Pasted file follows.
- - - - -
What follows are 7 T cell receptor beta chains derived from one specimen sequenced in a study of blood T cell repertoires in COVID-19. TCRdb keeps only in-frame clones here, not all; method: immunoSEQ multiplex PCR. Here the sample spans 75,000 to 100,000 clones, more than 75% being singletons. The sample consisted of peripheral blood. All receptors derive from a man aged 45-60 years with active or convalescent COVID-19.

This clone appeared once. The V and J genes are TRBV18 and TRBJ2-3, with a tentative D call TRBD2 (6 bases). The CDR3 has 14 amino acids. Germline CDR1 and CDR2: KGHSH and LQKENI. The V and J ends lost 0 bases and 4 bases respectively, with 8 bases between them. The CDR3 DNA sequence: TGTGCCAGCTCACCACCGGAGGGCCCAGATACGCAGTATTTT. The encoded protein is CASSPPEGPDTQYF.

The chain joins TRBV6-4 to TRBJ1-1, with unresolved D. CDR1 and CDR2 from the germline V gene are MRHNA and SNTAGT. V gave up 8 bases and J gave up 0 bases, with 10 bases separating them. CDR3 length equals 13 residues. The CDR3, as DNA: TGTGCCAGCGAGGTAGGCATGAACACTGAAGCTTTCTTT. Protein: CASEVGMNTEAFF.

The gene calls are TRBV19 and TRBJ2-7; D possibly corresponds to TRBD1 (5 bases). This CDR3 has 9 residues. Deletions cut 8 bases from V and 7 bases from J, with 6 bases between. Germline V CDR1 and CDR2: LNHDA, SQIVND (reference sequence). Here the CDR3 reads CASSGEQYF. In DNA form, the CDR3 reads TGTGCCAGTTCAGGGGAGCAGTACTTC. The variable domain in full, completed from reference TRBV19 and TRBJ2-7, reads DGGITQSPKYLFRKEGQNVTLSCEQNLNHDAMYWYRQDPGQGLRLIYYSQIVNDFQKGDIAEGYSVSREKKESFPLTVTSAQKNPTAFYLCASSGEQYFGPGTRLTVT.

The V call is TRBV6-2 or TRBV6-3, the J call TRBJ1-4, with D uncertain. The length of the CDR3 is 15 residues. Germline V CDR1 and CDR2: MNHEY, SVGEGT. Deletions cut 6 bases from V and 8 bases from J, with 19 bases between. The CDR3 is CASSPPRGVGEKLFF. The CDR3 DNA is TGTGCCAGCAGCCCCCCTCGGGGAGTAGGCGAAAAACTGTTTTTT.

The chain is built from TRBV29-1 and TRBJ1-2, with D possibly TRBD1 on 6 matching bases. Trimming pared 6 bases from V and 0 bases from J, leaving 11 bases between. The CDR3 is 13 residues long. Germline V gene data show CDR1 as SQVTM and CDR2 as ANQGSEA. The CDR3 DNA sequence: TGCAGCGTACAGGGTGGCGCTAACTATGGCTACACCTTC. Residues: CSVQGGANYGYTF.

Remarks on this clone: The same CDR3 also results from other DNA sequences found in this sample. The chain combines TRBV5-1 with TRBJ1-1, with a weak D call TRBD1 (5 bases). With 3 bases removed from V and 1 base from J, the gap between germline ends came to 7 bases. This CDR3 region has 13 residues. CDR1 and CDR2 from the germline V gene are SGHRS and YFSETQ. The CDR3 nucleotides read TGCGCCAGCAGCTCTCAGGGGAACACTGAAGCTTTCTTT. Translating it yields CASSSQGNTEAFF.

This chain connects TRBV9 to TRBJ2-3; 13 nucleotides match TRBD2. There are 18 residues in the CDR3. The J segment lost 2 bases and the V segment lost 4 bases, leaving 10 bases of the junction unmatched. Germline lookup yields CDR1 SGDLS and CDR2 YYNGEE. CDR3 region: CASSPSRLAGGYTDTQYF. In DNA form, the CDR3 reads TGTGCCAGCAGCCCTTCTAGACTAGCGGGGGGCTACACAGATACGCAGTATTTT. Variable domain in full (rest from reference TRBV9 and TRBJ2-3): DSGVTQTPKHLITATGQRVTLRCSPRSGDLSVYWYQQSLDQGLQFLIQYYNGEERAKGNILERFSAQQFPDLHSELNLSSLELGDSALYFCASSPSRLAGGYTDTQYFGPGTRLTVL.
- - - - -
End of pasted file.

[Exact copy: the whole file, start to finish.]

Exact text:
What follows are 7 T cell receptor beta chains derived from one specimen sequenced in a study of blood T cell repertoires in COVID-19. TCRdb keeps only in-frame clones here, not all; method: immunoSEQ multiplex PCR. Here the sample spans 75,000 to 100,000 clones, more than 75% being singletons. The sample consisted of peripheral blood. All receptors derive from a man aged 45-60 years with active or convalescent COVID-19.

This clone appeared once. The V and J genes are TRBV18 and TRBJ2-3, with a tentative D call TRBD2 (6 bases). The CDR3 has 14 amino acids. Germline CDR1 and CDR2: KGHSH and LQKENI. The V and J ends lost 0 bases and 4 bases respectively, with 8 bases between them. The CDR3 DNA sequence: TGTGCCAGCTCACCACCGGAGGGCCCAGATACGCAGTATTTT. The encoded protein is CASSPPEGPDTQYF.

The chain joins TRBV6-4 to TRBJ1-1, with unresolved D. CDR1 and CDR2 from the germline V gene are MRHNA and SNTAGT. V gave up 8 bases and J gave up 0 bases, with 10 bases separating them. CDR3 length equals 13 residues. The CDR3, as DNA: TGTGCCAGCGAGGTAGGCATGAACACTGAAGCTTTCTTT. Protein: CASEVGMNTEAFF.

The gene calls are TRBV19 and TRBJ2-7; D possibly corresponds to TRBD1 (5 bases). This CDR3 has 9 residues. Deletions cut 8 bases from V and 7 bases from J, with 6 bases between. Germline V CDR1 and CDR2: LNHDA, SQIVND (reference sequence). Here the CDR3 reads CASSGEQYF. In DNA form, the CDR3 reads TGTGCCAGTTCAGGGGAGCAGTACTTC. The variable domain in full, completed from reference TRBV19 and TRBJ2-7, reads DGGITQSPKYLFRKEGQNVTLSCEQNLNHDAMYWYRQDPGQGLRLIYYSQIVNDFQKGDIAEGYSVSREKKESFPLTVTSAQKNPTAFYLCASSGEQYFGPGTRLTVT.

The V call is TRBV6-2 or TRBV6-3, the J call TRBJ1-4, with D uncertain. The length of the CDR3 is 15 residues. Germline V CDR1 and CDR2: MNHEY, SVGEGT. Deletions cut 6 bases from V and 8 bases from J, with 19 bases between. The CDR3 is CASSPPRGVGEKLFF. The CDR3 DNA is TGTGCCAGCAGCCCCCCTCGGGGAGTAGGCGAAAAACTGTTTTTT.

The chain is built from TRBV29-1 and TRBJ1-2, with D possibly TRBD1 on 6 matching bases. Trimming pared 6 bases from V and 0 bases from J, leaving 11 bases between. The CDR3 is 13 residues long. Germline V gene data show CDR1 as SQVTM and CDR2 as ANQGSEA. The CDR3 DNA sequence: TGCAGCGTACAGGGTGGCGCTAACTATGGCTACACCTTC. Residues: CSVQGGANYGYTF.

Remarks on this clone: The same CDR3 also results from other DNA sequences found in this sample. The chain combines TRBV5-1 with TRBJ1-1, with a weak D call TRBD1 (5 bases). With 3 bases removed from V and 1 base from J, the gap between germline ends came to 7 bases. This CDR3 region has 13 residues. CDR1 and CDR2 from the germline V gene are SGHRS and YFSETQ. The CDR3 nucleotides read TGCGCCAGCAGCTCTCAGGGGAACACTGAAGCTTTCTTT. Translating it yields CASSSQGNTEAFF.

This chain connects TRBV9 to TRBJ2-3; 13 nucleotides match TRBD2. There are 18 residues in the CDR3. The J segment lost 2 bases and the V segment lost 4 bases, leaving 10 bases of the junction unmatched. Germline lookup yields CDR1 SGDLS and CDR2 YYNGEE. CDR3 region: CASSPSRLAGGYTDTQYF. In DNA form, the CDR3 reads TGTGCCAGCAGCCCTTCTAGACTAGCGGGGGGCTACACAGATACGCAGTATTTT. Variable domain in full (rest from reference TRBV9 and TRBJ2-3): DSGVTQTPKHLITATGQRVTLRCSPRSGDLSVYWYQQSLDQGLQFLIQYYNGEERAKGNILERFSAQQFPDLHSELNLSSLELGDSALYFCASSPSRLAGGYTDTQYFGPGTRLTVL.